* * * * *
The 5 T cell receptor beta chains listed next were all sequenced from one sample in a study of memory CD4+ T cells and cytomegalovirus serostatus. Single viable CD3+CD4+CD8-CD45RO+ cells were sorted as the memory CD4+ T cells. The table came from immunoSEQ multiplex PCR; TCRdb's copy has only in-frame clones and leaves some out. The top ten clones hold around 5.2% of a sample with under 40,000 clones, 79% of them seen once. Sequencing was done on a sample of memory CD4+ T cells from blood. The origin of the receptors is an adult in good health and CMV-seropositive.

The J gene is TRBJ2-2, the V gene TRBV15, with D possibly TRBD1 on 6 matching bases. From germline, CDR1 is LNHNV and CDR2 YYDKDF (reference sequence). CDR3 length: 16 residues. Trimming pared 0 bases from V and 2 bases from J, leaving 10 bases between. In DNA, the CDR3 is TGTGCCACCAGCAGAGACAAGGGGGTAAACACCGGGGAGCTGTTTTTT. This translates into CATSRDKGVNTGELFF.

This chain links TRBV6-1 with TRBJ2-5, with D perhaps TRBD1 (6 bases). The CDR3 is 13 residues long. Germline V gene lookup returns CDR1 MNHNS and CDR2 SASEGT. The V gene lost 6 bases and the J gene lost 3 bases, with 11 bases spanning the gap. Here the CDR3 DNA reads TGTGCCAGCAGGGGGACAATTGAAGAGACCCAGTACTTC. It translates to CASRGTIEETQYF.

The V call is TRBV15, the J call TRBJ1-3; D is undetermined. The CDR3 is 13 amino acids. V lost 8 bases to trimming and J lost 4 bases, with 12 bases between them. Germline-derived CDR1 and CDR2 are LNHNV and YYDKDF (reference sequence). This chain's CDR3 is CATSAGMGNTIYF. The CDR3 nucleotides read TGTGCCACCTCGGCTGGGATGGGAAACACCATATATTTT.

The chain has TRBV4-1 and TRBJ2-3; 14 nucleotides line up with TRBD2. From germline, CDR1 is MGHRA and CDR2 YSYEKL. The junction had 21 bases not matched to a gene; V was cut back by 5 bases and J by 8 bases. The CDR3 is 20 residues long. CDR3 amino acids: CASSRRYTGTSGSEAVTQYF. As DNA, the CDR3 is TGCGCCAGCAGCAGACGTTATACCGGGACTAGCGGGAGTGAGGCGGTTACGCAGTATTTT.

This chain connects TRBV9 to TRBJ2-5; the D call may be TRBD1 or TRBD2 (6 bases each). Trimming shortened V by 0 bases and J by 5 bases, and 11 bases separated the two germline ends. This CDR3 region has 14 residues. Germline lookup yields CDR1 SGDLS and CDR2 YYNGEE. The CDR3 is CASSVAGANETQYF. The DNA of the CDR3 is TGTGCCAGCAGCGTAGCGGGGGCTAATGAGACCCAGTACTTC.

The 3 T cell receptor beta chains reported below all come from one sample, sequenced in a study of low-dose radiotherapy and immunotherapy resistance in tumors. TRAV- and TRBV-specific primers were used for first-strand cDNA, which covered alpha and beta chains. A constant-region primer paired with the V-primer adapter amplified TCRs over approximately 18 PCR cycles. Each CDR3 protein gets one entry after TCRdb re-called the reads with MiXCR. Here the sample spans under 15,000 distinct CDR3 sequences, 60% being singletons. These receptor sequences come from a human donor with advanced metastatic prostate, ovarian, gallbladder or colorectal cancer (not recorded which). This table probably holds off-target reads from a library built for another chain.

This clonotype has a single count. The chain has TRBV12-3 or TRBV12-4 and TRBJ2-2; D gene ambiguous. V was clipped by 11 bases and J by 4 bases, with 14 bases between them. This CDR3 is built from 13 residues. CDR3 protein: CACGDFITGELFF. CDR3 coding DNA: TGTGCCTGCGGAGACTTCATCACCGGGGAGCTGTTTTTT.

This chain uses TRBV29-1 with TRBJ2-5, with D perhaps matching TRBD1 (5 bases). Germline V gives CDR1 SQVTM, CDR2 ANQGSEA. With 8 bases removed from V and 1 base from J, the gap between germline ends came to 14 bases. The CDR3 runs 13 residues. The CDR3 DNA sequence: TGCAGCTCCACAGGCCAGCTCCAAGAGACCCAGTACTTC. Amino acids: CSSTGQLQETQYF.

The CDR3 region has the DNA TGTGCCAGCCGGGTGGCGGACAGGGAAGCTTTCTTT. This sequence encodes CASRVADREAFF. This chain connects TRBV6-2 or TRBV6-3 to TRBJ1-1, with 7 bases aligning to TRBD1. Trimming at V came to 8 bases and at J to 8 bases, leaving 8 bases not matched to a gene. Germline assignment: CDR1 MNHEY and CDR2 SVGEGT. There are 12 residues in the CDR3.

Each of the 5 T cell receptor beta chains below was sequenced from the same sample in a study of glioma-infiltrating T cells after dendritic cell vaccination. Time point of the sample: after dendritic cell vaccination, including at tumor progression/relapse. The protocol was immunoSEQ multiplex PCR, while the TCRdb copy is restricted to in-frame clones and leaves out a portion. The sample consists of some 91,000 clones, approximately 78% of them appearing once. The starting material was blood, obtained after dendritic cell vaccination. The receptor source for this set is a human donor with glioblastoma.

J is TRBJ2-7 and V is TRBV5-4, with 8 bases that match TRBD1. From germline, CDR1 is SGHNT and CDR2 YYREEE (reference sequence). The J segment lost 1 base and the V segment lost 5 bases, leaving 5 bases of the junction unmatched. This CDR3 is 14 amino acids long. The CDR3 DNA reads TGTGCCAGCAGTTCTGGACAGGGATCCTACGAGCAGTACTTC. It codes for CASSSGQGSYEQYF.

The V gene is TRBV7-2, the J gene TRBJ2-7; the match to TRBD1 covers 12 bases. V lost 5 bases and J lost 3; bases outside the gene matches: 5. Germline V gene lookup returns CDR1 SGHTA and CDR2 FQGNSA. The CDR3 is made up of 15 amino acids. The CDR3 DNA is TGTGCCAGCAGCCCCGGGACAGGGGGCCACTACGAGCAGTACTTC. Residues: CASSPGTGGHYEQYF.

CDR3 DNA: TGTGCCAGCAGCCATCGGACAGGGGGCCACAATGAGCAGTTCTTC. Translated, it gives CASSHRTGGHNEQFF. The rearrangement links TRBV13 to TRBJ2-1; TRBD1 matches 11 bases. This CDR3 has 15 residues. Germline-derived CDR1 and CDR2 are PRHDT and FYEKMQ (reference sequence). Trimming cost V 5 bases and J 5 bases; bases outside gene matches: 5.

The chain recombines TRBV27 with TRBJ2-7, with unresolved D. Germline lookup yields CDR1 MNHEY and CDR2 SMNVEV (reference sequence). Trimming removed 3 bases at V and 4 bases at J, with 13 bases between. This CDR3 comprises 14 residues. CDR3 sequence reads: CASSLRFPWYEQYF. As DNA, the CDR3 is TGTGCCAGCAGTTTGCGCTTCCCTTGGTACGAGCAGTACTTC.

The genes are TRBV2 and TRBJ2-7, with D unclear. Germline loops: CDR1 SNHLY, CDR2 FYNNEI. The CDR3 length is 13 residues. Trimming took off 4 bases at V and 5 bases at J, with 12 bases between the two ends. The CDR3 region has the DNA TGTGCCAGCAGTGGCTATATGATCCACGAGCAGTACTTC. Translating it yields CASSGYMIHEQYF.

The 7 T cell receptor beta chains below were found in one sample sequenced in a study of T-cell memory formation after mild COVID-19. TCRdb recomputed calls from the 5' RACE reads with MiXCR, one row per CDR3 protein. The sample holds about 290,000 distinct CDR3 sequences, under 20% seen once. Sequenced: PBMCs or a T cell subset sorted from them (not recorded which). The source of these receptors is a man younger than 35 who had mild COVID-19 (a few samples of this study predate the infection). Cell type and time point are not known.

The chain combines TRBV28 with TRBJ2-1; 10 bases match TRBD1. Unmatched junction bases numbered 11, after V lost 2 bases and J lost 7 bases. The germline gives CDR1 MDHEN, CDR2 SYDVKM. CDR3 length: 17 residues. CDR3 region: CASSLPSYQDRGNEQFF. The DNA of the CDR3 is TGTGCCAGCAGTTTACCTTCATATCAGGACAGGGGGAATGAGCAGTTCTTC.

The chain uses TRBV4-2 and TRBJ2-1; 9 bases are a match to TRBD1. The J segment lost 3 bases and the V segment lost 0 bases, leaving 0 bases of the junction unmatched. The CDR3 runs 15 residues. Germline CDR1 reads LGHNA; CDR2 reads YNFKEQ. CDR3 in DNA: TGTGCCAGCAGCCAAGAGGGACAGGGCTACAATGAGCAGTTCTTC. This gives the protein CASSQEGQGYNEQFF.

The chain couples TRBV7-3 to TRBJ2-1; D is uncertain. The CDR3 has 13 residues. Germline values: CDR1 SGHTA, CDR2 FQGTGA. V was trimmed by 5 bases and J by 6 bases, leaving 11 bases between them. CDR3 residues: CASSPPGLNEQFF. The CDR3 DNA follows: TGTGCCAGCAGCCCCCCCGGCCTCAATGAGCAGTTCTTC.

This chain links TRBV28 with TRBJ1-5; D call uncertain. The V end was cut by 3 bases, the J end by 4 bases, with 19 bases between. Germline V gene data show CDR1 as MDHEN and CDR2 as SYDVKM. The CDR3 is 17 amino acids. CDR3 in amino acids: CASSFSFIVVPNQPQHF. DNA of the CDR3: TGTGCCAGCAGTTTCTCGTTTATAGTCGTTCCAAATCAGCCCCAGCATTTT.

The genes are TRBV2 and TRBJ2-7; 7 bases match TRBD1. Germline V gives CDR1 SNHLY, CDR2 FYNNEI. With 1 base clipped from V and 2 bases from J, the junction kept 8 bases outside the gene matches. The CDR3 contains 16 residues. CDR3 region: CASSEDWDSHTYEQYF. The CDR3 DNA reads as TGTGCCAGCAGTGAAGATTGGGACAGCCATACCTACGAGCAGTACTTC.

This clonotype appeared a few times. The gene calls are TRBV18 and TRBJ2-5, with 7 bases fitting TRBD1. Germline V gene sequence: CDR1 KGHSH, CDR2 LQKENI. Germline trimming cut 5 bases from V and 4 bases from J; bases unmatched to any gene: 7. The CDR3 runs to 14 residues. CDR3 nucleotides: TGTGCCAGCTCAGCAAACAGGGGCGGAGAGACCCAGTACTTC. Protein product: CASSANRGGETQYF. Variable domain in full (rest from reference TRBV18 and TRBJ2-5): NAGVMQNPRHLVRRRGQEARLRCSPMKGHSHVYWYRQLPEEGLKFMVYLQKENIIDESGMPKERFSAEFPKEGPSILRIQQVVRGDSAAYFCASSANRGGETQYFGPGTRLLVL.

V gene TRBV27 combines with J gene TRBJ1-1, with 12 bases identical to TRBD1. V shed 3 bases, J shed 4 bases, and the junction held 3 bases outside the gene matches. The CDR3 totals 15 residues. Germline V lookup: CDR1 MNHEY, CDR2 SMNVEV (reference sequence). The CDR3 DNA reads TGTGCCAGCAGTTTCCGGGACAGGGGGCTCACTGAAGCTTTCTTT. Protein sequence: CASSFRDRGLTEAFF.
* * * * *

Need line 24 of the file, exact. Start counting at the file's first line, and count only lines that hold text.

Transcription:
V gene TRBV27 combines with J gene TRBJ1-1, with 12 bases identical to TRBD1. V shed 3 bases, J shed 4 bases, and the junction held 3 bases outside the gene matches. The CDR3 totals 15 residues. Germline V lookup: CDR1 MNHEY, CDR2 SMNVEV (reference sequence). The CDR3 DNA reads TGTGCCAGCAGTTTCCGGGACAGGGGGCTCACTGAAGCTTTCTTT. Protein sequence: CASSFRDRGLTEAFF.